By Aaron Keller, Renée Marino and Dan Wallace
192 pages, hardbound, $32.99
Published by HOW Books
Branding isn’t rocket science, but its practitioners benefit from learning other sciences—especially those of the mind and the heart. The Physics of Brand applies a meatier focus than the “soft touch” of most branding books. After all, even Albert Einstein has a brand—as you’ll learn from marketing experts Aaron Keller, Renée Marino and Dan Wallace. In an age when many consumers have tuned out traditional advertising, these shrewd authors look for new answers in the realms of neuroscience and physics. (Don’t worry—the science is very basic and explained by cheerful and well-designed diagrams!)
Rather than drifting off into space with fluffy descriptions of branding, the authors probe for a complete definition of what branding means. Case studies of some of today’s successful companies, like KIND
Snacks and SmartWool, as well as historical examples, like Singer Corporation, ground the authors’ theories in reality so that other designers can apply the lessons. The authors also avoid the trap that many advertisers fall into: measuring views and clicks willy-nilly. Instead, the book builds an argument for tracking “moments” over minutes, tapping into consumers’ more lasting emotional memories—one might even say “seminal” memories (you’ll learn some smart-sounding terms to impress your clients).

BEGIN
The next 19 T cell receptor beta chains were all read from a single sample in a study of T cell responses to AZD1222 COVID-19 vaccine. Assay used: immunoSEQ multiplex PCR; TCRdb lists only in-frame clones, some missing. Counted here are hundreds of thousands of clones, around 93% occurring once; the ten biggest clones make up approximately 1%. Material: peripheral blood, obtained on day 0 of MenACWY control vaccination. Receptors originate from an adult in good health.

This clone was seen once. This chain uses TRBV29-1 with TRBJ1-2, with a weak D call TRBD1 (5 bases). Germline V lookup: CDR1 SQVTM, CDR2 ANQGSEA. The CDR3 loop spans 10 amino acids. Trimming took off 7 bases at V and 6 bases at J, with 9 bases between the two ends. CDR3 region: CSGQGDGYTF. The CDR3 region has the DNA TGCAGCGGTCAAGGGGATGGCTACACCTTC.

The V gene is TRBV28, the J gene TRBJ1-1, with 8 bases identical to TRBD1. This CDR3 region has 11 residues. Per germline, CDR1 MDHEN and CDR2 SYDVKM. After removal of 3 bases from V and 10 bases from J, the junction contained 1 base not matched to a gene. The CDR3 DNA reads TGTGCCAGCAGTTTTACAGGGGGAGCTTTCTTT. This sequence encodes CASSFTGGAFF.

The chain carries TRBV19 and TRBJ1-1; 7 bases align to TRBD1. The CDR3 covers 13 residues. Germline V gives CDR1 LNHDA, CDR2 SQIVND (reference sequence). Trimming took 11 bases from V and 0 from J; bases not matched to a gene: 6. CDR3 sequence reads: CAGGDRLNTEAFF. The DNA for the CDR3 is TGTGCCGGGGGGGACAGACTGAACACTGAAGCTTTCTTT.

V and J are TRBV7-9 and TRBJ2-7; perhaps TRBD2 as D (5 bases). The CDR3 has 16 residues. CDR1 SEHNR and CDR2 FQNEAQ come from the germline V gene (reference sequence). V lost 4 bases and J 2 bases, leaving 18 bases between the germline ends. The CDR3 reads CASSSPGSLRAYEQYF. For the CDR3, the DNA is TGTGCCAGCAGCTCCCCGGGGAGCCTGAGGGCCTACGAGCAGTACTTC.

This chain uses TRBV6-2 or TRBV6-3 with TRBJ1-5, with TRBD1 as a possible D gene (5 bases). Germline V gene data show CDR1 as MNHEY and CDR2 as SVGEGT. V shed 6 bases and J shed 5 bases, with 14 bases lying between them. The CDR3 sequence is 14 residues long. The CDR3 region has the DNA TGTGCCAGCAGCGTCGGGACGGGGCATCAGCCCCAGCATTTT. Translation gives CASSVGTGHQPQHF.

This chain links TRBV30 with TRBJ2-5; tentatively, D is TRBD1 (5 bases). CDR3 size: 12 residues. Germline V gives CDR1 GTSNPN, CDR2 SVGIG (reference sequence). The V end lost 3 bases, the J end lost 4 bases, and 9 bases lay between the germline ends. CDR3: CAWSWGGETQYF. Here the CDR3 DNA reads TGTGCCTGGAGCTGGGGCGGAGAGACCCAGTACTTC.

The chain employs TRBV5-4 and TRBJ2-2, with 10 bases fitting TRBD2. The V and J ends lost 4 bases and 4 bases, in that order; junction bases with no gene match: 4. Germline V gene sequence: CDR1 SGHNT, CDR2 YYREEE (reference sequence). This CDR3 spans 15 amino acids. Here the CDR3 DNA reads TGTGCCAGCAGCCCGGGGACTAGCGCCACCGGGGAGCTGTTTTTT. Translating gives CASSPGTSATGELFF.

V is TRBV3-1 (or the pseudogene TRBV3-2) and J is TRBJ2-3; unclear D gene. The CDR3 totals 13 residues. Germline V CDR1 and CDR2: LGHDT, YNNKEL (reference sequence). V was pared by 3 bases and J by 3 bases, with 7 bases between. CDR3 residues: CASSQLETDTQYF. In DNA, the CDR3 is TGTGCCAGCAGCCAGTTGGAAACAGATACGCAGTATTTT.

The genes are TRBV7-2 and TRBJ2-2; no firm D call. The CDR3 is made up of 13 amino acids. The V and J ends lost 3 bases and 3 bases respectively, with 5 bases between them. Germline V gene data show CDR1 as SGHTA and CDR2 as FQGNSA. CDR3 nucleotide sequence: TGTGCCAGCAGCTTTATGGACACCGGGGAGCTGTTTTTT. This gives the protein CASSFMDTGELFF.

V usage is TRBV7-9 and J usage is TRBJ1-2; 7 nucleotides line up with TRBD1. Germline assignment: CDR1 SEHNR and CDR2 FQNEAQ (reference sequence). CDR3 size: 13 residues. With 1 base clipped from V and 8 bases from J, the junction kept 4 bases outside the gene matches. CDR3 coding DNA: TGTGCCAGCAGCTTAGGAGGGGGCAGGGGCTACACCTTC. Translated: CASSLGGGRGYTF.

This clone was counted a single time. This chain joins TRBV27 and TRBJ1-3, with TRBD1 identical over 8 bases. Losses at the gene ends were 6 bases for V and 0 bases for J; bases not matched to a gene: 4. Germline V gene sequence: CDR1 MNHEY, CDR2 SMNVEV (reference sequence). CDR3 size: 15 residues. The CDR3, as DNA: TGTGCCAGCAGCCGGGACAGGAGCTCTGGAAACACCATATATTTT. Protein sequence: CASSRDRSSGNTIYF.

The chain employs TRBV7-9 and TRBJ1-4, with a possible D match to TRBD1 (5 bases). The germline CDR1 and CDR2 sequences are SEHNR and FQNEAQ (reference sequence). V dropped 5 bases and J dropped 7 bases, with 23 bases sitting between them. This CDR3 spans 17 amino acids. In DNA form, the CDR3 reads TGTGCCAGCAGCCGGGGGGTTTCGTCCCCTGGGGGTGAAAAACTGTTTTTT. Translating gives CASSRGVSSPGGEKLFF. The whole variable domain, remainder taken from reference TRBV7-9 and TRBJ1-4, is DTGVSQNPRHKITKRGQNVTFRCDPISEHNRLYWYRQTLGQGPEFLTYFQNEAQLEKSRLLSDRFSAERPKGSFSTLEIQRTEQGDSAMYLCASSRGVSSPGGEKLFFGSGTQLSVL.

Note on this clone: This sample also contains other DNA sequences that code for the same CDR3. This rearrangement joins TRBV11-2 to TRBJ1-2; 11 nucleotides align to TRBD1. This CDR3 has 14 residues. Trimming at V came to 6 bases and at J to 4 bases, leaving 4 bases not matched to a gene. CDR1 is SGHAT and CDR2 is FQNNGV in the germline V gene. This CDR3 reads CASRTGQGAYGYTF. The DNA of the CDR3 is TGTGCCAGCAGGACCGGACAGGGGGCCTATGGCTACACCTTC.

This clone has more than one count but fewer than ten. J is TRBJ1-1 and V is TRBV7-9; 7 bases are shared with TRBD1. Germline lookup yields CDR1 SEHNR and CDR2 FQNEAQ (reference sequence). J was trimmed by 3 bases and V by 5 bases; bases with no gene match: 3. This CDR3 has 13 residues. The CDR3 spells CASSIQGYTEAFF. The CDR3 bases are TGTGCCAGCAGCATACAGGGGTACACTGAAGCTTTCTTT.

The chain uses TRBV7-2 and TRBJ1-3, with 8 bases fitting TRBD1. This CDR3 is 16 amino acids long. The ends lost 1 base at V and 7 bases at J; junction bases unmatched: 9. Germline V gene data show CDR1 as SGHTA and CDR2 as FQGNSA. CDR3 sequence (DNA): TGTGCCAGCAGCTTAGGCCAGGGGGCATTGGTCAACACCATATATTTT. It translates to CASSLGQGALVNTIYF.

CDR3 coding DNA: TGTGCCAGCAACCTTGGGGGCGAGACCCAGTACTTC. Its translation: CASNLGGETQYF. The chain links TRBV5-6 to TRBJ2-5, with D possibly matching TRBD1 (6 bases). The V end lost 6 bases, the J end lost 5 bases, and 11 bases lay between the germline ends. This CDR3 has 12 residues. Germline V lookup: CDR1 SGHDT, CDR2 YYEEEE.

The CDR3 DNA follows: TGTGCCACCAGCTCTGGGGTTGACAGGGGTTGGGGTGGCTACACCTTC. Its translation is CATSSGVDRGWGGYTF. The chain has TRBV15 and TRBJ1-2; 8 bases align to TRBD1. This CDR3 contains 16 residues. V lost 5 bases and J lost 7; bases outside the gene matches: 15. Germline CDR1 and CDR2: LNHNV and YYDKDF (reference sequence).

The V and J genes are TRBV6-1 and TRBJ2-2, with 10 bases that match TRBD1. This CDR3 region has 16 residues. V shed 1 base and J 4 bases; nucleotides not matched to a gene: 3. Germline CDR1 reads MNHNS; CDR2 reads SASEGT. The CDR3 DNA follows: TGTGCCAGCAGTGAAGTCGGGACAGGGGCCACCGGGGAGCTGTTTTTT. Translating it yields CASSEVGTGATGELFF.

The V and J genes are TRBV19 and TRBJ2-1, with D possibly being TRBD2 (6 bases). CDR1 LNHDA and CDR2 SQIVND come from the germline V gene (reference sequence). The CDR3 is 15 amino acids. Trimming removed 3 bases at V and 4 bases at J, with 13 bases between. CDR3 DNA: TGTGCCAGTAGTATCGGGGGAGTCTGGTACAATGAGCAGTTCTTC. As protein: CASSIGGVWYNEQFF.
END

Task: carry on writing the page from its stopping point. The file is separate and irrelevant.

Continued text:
To help the reader digest abstract ideas, the book is written in an amusing, familiar tone, like a science lesson delivered by your funniest friend. Welcome tangents lead to such unexpected stories as Snoop Dogg and Willie Nelson sharing a joint over a bucket of Kentucky Fried Chicken. Brands shouldn’t be boring—and learning about them shouldn’t be either. —Rebecca Huval